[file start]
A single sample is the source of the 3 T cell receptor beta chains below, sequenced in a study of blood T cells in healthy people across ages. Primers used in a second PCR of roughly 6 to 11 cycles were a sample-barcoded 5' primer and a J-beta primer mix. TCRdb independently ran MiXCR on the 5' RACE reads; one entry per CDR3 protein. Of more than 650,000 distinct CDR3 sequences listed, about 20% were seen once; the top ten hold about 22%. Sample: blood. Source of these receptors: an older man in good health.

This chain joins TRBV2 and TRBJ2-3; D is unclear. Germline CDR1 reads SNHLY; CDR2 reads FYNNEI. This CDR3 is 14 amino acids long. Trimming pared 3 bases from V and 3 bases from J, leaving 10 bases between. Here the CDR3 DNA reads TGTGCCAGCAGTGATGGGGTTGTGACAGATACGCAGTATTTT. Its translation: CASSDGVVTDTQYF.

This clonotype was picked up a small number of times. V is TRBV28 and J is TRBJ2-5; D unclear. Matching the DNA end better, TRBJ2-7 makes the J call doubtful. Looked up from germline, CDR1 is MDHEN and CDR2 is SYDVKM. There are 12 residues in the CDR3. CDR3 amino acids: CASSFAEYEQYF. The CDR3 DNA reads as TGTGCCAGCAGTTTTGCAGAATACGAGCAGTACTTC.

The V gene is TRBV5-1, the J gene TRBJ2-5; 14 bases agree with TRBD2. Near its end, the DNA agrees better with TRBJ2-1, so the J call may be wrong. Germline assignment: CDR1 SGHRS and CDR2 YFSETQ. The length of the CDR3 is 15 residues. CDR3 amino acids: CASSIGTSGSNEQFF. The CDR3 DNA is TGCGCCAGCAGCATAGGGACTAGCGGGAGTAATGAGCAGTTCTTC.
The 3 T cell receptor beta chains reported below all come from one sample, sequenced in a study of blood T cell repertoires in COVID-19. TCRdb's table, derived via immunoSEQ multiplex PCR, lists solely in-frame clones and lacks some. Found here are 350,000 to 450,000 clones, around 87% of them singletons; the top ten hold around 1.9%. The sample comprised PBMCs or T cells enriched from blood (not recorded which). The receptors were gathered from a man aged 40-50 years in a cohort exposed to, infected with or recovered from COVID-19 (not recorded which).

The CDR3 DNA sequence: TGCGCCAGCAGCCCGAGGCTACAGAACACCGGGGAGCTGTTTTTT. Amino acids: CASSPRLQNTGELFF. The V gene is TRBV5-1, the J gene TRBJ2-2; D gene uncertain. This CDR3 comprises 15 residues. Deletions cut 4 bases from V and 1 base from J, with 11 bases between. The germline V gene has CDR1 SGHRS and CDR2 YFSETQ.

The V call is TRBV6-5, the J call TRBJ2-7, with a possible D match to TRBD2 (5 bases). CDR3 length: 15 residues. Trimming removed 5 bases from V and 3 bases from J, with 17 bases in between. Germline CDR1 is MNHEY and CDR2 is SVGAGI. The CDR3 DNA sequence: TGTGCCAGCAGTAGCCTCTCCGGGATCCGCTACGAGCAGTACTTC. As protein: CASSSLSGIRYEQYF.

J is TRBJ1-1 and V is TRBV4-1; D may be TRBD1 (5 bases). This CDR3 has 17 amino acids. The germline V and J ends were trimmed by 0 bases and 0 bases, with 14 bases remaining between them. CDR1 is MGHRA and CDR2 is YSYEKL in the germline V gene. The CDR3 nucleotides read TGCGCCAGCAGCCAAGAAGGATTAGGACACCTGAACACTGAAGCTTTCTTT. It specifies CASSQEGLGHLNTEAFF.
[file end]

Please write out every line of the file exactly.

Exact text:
A single sample is the source of the 3 T cell receptor beta chains below, sequenced in a study of blood T cells in healthy people across ages. Primers used in a second PCR of roughly 6 to 11 cycles were a sample-barcoded 5' primer and a J-beta primer mix. TCRdb independently ran MiXCR on the 5' RACE reads; one entry per CDR3 protein. Of more than 650,000 distinct CDR3 sequences listed, about 20% were seen once; the top ten hold about 22%. Sample: blood. Source of these receptors: an older man in good health.

This chain joins TRBV2 and TRBJ2-3; D is unclear. Germline CDR1 reads SNHLY; CDR2 reads FYNNEI. This CDR3 is 14 amino acids long. Trimming pared 3 bases from V and 3 bases from J, leaving 10 bases between. Here the CDR3 DNA reads TGTGCCAGCAGTGATGGGGTTGTGACAGATACGCAGTATTTT. Its translation: CASSDGVVTDTQYF.

This clonotype was picked up a small number of times. V is TRBV28 and J is TRBJ2-5; D unclear. Matching the DNA end better, TRBJ2-7 makes the J call doubtful. Looked up from germline, CDR1 is MDHEN and CDR2 is SYDVKM. There are 12 residues in the CDR3. CDR3 amino acids: CASSFAEYEQYF. The CDR3 DNA reads as TGTGCCAGCAGTTTTGCAGAATACGAGCAGTACTTC.

The V gene is TRBV5-1, the J gene TRBJ2-5; 14 bases agree with TRBD2. Near its end, the DNA agrees better with TRBJ2-1, so the J call may be wrong. Germline assignment: CDR1 SGHRS and CDR2 YFSETQ. The length of the CDR3 is 15 residues. CDR3 amino acids: CASSIGTSGSNEQFF. The CDR3 DNA is TGCGCCAGCAGCATAGGGACTAGCGGGAGTAATGAGCAGTTCTTC.
The 3 T cell receptor beta chains reported below all come from one sample, sequenced in a study of blood T cell repertoires in COVID-19. TCRdb's table, derived via immunoSEQ multiplex PCR, lists solely in-frame clones and lacks some. Found here are 350,000 to 450,000 clones, around 87% of them singletons; the top ten hold around 1.9%. The sample comprised PBMCs or T cells enriched from blood (not recorded which). The receptors were gathered from a man aged 40-50 years in a cohort exposed to, infected with or recovered from COVID-19 (not recorded which).

The CDR3 DNA sequence: TGCGCCAGCAGCCCGAGGCTACAGAACACCGGGGAGCTGTTTTTT. Amino acids: CASSPRLQNTGELFF. The V gene is TRBV5-1, the J gene TRBJ2-2; D gene uncertain. This CDR3 comprises 15 residues. Deletions cut 4 bases from V and 1 base from J, with 11 bases between. The germline V gene has CDR1 SGHRS and CDR2 YFSETQ.

The V call is TRBV6-5, the J call TRBJ2-7, with a possible D match to TRBD2 (5 bases). CDR3 length: 15 residues. Trimming removed 5 bases from V and 3 bases from J, with 17 bases in between. Germline CDR1 is MNHEY and CDR2 is SVGAGI. The CDR3 DNA sequence: TGTGCCAGCAGTAGCCTCTCCGGGATCCGCTACGAGCAGTACTTC. As protein: CASSSLSGIRYEQYF.

J is TRBJ1-1 and V is TRBV4-1; D may be TRBD1 (5 bases). This CDR3 has 17 amino acids. The germline V and J ends were trimmed by 0 bases and 0 bases, with 14 bases remaining between them. CDR1 is MGHRA and CDR2 is YSYEKL in the germline V gene. The CDR3 nucleotides read TGCGCCAGCAGCCAAGAAGGATTAGGACACCTGAACACTGAAGCTTTCTTT. It specifies CASSQEGLGHLNTEAFF.